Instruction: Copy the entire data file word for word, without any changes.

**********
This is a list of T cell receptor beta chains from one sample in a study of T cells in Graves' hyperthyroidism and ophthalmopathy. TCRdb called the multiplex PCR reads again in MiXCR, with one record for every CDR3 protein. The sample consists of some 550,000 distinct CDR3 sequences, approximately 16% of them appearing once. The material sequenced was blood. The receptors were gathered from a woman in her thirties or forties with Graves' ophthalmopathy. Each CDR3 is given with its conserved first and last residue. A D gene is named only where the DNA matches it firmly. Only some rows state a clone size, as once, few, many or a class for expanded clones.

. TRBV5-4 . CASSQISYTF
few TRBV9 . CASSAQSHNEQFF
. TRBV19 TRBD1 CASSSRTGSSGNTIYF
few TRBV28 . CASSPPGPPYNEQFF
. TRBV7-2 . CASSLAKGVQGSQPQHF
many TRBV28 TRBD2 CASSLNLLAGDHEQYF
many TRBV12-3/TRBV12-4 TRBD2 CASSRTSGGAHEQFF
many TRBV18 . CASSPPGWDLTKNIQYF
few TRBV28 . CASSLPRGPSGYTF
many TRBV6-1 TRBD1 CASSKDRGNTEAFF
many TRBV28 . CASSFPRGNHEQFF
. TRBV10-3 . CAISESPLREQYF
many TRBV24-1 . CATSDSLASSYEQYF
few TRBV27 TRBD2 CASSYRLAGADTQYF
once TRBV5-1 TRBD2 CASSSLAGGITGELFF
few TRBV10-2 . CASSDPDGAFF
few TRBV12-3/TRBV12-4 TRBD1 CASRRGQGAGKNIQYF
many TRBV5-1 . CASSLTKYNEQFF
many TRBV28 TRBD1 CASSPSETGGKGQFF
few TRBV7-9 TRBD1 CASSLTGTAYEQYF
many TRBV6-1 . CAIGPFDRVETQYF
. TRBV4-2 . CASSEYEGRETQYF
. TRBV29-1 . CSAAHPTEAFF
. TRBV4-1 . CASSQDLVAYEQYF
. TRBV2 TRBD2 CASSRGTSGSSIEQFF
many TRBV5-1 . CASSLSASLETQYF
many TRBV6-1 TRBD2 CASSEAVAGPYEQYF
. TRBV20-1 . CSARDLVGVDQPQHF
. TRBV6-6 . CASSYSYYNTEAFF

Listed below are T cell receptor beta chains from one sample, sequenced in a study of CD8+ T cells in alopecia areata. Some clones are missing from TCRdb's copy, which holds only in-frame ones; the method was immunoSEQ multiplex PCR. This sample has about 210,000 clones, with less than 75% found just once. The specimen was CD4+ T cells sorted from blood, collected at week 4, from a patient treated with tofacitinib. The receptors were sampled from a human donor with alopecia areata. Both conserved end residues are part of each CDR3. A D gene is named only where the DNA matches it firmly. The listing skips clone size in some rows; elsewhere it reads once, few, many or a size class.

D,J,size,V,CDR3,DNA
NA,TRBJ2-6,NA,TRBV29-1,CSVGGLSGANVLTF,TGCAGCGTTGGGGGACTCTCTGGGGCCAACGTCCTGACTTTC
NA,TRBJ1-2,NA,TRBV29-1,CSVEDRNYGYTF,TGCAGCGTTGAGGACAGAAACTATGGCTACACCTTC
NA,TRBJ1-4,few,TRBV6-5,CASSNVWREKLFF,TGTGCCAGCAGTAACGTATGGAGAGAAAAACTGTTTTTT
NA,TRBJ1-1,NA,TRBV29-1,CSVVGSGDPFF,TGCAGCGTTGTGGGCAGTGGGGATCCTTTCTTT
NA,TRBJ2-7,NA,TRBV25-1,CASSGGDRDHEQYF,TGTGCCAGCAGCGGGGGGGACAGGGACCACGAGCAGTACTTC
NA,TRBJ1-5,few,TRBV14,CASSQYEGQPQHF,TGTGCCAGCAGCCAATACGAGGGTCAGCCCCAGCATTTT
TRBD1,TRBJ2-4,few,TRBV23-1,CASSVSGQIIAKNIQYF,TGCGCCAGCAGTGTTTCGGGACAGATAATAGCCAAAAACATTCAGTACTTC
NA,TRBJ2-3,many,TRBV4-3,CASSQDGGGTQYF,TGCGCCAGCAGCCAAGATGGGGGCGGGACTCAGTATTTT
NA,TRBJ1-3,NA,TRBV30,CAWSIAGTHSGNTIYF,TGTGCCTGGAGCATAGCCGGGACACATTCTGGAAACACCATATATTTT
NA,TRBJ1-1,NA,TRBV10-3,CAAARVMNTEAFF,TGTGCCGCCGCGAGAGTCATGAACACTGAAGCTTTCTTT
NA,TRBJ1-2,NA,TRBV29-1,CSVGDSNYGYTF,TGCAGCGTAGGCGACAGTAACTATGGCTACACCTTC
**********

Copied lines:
This is a list of T cell receptor beta chains from one sample in a study of T cells in Graves' hyperthyroidism and ophthalmopathy. TCRdb called the multiplex PCR reads again in MiXCR, with one record for every CDR3 protein. The sample consists of some 550,000 distinct CDR3 sequences, approximately 16% of them appearing once. The material sequenced was blood. The receptors were gathered from a woman in her thirties or forties with Graves' ophthalmopathy. Each CDR3 is given with its conserved first and last residue. A D gene is named only where the DNA matches it firmly. Only some rows state a clone size, as once, few, many or a class for expanded clones.

. TRBV5-4 . CASSQISYTF
few TRBV9 . CASSAQSHNEQFF
. TRBV19 TRBD1 CASSSRTGSSGNTIYF
few TRBV28 . CASSPPGPPYNEQFF
. TRBV7-2 . CASSLAKGVQGSQPQHF
many TRBV28 TRBD2 CASSLNLLAGDHEQYF
many TRBV12-3/TRBV12-4 TRBD2 CASSRTSGGAHEQFF
many TRBV18 . CASSPPGWDLTKNIQYF
few TRBV28 . CASSLPRGPSGYTF
many TRBV6-1 TRBD1 CASSKDRGNTEAFF
many TRBV28 . CASSFPRGNHEQFF
. TRBV10-3 . CAISESPLREQYF
many TRBV24-1 . CATSDSLASSYEQYF
few TRBV27 TRBD2 CASSYRLAGADTQYF
once TRBV5-1 TRBD2 CASSSLAGGITGELFF
few TRBV10-2 . CASSDPDGAFF
few TRBV12-3/TRBV12-4 TRBD1 CASRRGQGAGKNIQYF
many TRBV5-1 . CASSLTKYNEQFF
many TRBV28 TRBD1 CASSPSETGGKGQFF
few TRBV7-9 TRBD1 CASSLTGTAYEQYF
many TRBV6-1 . CAIGPFDRVETQYF
. TRBV4-2 . CASSEYEGRETQYF
. TRBV29-1 . CSAAHPTEAFF
. TRBV4-1 . CASSQDLVAYEQYF
. TRBV2 TRBD2 CASSRGTSGSSIEQFF
many TRBV5-1 . CASSLSASLETQYF
many TRBV6-1 TRBD2 CASSEAVAGPYEQYF
. TRBV20-1 . CSARDLVGVDQPQHF
. TRBV6-6 . CASSYSYYNTEAFF

Listed below are T cell receptor beta chains from one sample, sequenced in a study of CD8+ T cells in alopecia areata. Some clones are missing from TCRdb's copy, which holds only in-frame ones; the method was immunoSEQ multiplex PCR. This sample has about 210,000 clones, with less than 75% found just once. The specimen was CD4+ T cells sorted from blood, collected at week 4, from a patient treated with tofacitinib. The receptors were sampled from a human donor with alopecia areata. Both conserved end residues are part of each CDR3. A D gene is named only where the DNA matches it firmly. The listing skips clone size in some rows; elsewhere it reads once, few, many or a size class.

D,J,size,V,CDR3,DNA
NA,TRBJ2-6,NA,TRBV29-1,CSVGGLSGANVLTF,TGCAGCGTTGGGGGACTCTCTGGGGCCAACGTCCTGACTTTC
NA,TRBJ1-2,NA,TRBV29-1,CSVEDRNYGYTF,TGCAGCGTTGAGGACAGAAACTATGGCTACACCTTC
NA,TRBJ1-4,few,TRBV6-5,CASSNVWREKLFF,TGTGCCAGCAGTAACGTATGGAGAGAAAAACTGTTTTTT
NA,TRBJ1-1,NA,TRBV29-1,CSVVGSGDPFF,TGCAGCGTTGTGGGCAGTGGGGATCCTTTCTTT
NA,TRBJ2-7,NA,TRBV25-1,CASSGGDRDHEQYF,TGTGCCAGCAGCGGGGGGGACAGGGACCACGAGCAGTACTTC
NA,TRBJ1-5,few,TRBV14,CASSQYEGQPQHF,TGTGCCAGCAGCCAATACGAGGGTCAGCCCCAGCATTTT
TRBD1,TRBJ2-4,few,TRBV23-1,CASSVSGQIIAKNIQYF,TGCGCCAGCAGTGTTTCGGGACAGATAATAGCCAAAAACATTCAGTACTTC
NA,TRBJ2-3,many,TRBV4-3,CASSQDGGGTQYF,TGCGCCAGCAGCCAAGATGGGGGCGGGACTCAGTATTTT
NA,TRBJ1-3,NA,TRBV30,CAWSIAGTHSGNTIYF,TGTGCCTGGAGCATAGCCGGGACACATTCTGGAAACACCATATATTTT
NA,TRBJ1-1,NA,TRBV10-3,CAAARVMNTEAFF,TGTGCCGCCGCGAGAGTCATGAACACTGAAGCTTTCTTT
NA,TRBJ1-2,NA,TRBV29-1,CSVGDSNYGYTF,TGCAGCGTAGGCGACAGTAACTATGGCTACACCTTC